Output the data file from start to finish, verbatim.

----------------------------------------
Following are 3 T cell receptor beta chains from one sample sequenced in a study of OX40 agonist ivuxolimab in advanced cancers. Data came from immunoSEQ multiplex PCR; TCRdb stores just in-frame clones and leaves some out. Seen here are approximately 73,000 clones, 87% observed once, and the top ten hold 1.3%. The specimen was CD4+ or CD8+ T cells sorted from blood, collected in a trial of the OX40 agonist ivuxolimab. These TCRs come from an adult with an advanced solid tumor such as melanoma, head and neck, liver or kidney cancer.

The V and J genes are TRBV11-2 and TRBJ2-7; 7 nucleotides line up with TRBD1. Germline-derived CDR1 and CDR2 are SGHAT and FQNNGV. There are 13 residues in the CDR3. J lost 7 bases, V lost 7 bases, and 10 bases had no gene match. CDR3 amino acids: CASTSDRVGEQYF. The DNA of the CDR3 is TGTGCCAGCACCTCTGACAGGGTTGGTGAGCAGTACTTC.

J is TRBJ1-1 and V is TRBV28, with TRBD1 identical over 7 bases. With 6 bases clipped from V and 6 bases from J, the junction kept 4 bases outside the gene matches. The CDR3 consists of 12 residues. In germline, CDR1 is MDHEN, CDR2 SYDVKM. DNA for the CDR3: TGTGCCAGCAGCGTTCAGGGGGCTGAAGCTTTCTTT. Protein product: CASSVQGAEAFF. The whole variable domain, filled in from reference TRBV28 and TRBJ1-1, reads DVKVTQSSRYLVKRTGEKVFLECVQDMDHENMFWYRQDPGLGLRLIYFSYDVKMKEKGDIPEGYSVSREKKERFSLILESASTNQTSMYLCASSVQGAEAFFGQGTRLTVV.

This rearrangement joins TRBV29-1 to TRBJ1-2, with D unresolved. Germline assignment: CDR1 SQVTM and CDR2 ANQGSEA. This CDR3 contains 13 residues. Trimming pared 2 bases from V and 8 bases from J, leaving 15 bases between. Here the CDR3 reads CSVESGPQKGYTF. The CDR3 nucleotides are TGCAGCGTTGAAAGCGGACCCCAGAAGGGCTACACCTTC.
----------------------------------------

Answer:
Following are 3 T cell receptor beta chains from one sample sequenced in a study of OX40 agonist ivuxolimab in advanced cancers. Data came from immunoSEQ multiplex PCR; TCRdb stores just in-frame clones and leaves some out. Seen here are approximately 73,000 clones, 87% observed once, and the top ten hold 1.3%. The specimen was CD4+ or CD8+ T cells sorted from blood, collected in a trial of the OX40 agonist ivuxolimab. These TCRs come from an adult with an advanced solid tumor such as melanoma, head and neck, liver or kidney cancer.

The V and J genes are TRBV11-2 and TRBJ2-7; 7 nucleotides line up with TRBD1. Germline-derived CDR1 and CDR2 are SGHAT and FQNNGV. There are 13 residues in the CDR3. J lost 7 bases, V lost 7 bases, and 10 bases had no gene match. CDR3 amino acids: CASTSDRVGEQYF. The DNA of the CDR3 is TGTGCCAGCACCTCTGACAGGGTTGGTGAGCAGTACTTC.

J is TRBJ1-1 and V is TRBV28, with TRBD1 identical over 7 bases. With 6 bases clipped from V and 6 bases from J, the junction kept 4 bases outside the gene matches. The CDR3 consists of 12 residues. In germline, CDR1 is MDHEN, CDR2 SYDVKM. DNA for the CDR3: TGTGCCAGCAGCGTTCAGGGGGCTGAAGCTTTCTTT. Protein product: CASSVQGAEAFF. The whole variable domain, filled in from reference TRBV28 and TRBJ1-1, reads DVKVTQSSRYLVKRTGEKVFLECVQDMDHENMFWYRQDPGLGLRLIYFSYDVKMKEKGDIPEGYSVSREKKERFSLILESASTNQTSMYLCASSVQGAEAFFGQGTRLTVV.

This rearrangement joins TRBV29-1 to TRBJ1-2, with D unresolved. Germline assignment: CDR1 SQVTM and CDR2 ANQGSEA. This CDR3 contains 13 residues. Trimming pared 2 bases from V and 8 bases from J, leaving 15 bases between. Here the CDR3 reads CSVESGPQKGYTF. The CDR3 nucleotides are TGCAGCGTTGAAAGCGGACCCCAGAAGGGCTACACCTTC.